The fight is massive and spans four different phases, each with a unique strategy to them.  Easily up there with Barthandelus and Orphan from XIII as the toughest non-Super Bosses fights in the Trilogy.  Not only that, but his fight has a ton of references to previous Final Fantasy games such as some of his attacks referencing the Emperor’s Starfall from Final Fantasy II, Almagest as used by Neo-ExDeath in Final Fantasy V, Hypernova based on Safer Sephiroth’s Supernova from Final Fantasy VII, several attacks including ‘Dancing Mad’, ‘Wings of Destruction’, and ‘Heartless Angel’ are inspired by either the abilities or even theme song of Kefka from Final Fantasy VI, and finally Bhunivelze’s pose in the final phase is based on the pose struck by the Cloud of Darkness in Final Fantasy III. He also draws several abilities and strategies from other bosses in the Lightning Trilogy. He’s immune to every status effect including poison, so forget using the poison and defend strategy from Orphan in the first game. Finally, he has several abilities that will drop you to either one or close to one HP regardless of your defense.  And all that is just on the normal version.  Oh yes, there’s a hard mode incarnation of this guy named Bhunivelze+.  I haven’t even tried that one yet.

So after four whole phases on intense fights is God finally dead? Oh heck no.  Bhunivelze created the universe (well along with his Mom), do you think four measly back to back fights will stop him?  It will knock him on his ass, but he crawls back ready to kill Lightning for the sheer insolence she has shown.  Luckily, Lightning has the one thing that Bhuni-boy doesn’t: Buddies.  Yes, this pen-ultimate cut scene has the entire assembled cast of the entire trilogy: Snow, Sazh, Dajh, Hope, Vanille, Fang, Noel, Caius, Yuel, and even Serah appear to help Lightning strike down God while utilizing all of the Souls of the Living gathered by Lightning and the Souls of the Dead gathered by Vanille as a giant sword of light to strike down Bhunivelze once and for all in an epic final blow worthy of Dragon Ball Z levels of sheer ridiculous epicness.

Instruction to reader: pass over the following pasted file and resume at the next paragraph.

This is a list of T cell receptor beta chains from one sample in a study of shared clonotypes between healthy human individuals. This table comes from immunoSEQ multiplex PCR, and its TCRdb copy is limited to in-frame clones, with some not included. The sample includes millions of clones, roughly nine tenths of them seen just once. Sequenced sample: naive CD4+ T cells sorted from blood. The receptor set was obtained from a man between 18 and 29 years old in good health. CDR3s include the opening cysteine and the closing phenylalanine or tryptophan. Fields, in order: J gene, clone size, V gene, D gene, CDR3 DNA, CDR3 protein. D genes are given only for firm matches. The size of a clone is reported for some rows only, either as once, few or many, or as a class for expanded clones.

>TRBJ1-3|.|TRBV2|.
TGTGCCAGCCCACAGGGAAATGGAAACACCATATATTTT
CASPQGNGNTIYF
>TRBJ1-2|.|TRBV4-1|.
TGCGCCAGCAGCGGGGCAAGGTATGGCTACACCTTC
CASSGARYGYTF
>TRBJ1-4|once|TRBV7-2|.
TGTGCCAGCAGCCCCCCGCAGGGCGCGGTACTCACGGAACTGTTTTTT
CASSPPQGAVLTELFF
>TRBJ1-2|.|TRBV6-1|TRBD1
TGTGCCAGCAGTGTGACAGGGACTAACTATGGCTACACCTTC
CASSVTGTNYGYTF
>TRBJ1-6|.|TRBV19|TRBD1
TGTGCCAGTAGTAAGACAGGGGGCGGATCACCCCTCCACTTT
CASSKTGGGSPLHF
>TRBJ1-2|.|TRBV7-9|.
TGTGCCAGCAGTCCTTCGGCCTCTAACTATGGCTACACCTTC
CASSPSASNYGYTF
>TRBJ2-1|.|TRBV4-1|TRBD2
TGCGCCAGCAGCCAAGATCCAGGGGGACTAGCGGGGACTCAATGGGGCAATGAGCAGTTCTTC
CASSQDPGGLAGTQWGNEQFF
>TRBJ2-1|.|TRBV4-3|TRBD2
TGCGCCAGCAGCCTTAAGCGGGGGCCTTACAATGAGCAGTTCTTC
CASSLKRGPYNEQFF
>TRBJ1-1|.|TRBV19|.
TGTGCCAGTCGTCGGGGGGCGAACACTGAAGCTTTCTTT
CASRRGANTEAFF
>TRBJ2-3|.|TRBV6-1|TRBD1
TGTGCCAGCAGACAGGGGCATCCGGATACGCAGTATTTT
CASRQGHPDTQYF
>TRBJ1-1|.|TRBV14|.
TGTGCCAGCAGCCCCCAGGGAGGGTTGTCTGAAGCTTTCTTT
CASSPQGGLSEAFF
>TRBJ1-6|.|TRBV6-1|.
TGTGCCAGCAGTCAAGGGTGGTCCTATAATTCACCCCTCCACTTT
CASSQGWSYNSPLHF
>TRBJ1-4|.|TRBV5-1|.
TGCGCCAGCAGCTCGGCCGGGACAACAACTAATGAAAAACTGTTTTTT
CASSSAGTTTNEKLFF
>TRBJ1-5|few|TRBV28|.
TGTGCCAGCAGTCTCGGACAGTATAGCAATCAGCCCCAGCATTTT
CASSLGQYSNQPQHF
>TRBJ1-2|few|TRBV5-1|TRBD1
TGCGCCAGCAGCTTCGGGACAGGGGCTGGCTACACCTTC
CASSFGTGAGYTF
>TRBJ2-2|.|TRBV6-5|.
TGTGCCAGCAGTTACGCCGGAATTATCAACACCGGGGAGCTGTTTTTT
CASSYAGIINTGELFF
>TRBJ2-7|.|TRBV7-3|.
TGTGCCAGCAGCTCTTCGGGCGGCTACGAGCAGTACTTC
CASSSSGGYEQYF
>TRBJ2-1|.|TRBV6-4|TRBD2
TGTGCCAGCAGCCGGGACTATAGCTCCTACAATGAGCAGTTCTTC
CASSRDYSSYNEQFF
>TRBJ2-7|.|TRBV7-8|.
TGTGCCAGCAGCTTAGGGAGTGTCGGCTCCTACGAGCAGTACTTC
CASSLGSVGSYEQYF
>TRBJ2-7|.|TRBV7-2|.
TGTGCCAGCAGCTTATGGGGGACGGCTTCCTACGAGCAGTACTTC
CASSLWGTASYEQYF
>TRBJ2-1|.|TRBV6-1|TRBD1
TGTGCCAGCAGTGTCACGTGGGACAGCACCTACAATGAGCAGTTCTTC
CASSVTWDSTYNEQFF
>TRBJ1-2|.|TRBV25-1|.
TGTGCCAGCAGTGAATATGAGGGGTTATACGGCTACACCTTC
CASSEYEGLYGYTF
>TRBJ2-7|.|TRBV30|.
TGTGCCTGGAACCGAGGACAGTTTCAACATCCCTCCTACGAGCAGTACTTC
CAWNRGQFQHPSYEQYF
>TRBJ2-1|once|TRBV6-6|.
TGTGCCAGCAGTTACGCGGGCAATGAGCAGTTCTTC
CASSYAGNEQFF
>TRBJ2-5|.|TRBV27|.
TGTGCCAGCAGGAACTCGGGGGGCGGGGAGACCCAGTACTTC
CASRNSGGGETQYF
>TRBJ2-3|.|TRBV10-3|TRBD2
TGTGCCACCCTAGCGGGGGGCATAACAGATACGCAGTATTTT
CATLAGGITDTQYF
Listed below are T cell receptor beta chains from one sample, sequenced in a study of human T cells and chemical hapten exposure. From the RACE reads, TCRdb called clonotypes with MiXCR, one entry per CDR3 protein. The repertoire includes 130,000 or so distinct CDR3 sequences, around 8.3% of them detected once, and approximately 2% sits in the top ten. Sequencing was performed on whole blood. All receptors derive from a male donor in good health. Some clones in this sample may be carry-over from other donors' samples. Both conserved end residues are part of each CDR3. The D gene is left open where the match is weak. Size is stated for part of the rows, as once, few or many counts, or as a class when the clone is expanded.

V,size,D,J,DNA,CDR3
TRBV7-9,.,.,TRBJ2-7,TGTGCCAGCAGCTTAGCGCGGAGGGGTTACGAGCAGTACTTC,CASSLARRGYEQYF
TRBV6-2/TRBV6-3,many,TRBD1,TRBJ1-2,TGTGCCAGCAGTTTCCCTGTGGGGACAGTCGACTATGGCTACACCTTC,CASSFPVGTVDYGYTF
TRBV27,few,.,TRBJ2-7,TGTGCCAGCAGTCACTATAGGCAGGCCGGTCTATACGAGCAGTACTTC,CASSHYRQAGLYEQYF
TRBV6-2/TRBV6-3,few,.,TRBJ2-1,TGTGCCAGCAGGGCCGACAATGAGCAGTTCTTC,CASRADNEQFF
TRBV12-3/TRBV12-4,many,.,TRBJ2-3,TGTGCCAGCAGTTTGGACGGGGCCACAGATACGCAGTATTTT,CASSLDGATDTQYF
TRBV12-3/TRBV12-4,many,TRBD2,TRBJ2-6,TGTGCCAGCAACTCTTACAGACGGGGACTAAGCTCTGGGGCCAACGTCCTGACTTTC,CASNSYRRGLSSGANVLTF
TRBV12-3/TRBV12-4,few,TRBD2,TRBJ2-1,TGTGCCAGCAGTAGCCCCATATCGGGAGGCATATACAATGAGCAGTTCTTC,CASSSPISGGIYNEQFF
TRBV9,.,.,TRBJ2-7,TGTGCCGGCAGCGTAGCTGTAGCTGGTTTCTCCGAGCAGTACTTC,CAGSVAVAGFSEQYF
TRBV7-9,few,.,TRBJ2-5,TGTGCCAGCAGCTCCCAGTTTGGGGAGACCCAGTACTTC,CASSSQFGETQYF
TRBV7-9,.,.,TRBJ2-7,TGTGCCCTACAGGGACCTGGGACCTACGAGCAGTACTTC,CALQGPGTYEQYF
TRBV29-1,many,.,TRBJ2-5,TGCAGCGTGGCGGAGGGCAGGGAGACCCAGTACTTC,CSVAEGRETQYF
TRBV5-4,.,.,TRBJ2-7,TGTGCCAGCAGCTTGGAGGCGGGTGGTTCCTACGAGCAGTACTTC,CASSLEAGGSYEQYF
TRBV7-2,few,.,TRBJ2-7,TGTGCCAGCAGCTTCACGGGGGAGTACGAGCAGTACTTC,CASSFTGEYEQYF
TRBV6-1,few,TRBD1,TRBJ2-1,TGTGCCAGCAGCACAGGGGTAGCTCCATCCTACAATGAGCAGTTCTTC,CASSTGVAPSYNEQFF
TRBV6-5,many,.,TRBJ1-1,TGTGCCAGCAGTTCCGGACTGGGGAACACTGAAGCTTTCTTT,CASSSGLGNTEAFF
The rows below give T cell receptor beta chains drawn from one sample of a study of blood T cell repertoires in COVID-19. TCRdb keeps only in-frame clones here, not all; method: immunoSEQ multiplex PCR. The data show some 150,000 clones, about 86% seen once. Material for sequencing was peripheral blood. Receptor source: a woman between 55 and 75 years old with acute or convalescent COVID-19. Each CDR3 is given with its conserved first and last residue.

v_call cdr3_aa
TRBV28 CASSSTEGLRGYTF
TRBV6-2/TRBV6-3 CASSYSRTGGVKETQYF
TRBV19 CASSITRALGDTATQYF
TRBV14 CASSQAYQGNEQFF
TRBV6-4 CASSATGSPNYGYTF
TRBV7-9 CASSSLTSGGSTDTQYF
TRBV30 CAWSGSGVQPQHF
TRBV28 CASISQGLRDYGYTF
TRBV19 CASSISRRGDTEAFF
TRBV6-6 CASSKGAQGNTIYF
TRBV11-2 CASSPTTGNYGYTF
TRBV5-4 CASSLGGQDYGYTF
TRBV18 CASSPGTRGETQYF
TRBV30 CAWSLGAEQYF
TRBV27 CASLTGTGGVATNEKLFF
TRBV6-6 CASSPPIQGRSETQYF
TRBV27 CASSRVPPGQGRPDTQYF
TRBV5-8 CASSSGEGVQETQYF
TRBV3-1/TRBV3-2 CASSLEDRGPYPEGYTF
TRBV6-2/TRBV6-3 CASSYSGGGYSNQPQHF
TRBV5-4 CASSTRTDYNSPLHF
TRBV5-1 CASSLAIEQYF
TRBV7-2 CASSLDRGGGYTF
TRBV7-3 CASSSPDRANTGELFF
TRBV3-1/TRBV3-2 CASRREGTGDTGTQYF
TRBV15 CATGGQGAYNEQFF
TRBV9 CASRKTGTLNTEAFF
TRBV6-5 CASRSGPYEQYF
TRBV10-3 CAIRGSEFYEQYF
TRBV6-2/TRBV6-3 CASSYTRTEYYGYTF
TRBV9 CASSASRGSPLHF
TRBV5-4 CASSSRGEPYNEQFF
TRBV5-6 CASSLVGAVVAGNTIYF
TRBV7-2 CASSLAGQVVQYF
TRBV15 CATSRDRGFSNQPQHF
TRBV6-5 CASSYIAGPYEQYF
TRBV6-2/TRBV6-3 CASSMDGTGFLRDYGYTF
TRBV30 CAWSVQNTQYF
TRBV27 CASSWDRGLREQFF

Bhunivelze’s death chimes in the death of the old universe however as the Unseen Realm and its tides of chaos begin to consume all that is left.  Caius and Yuel, both tired of their eternal struggle and cycle of life and death have agreed to stay behind and together serve the role that Etro once served.  But because Noel also wants a happy ending, Yuel gives him the last of her line – the final incarnation of Yuel in her cycle of Rebirth to take with him to the new universe.  With a new keeper of the Unseen Realm appointed, all that’s left is for the remaining team and all the souls to go to the new world in a brilliant stream of green lights and streaks that sort of looks like something that once helped stop a meteor from crushing a city (Yet another homage to an earlier game found here.  They really seem to enjoy the send ups.)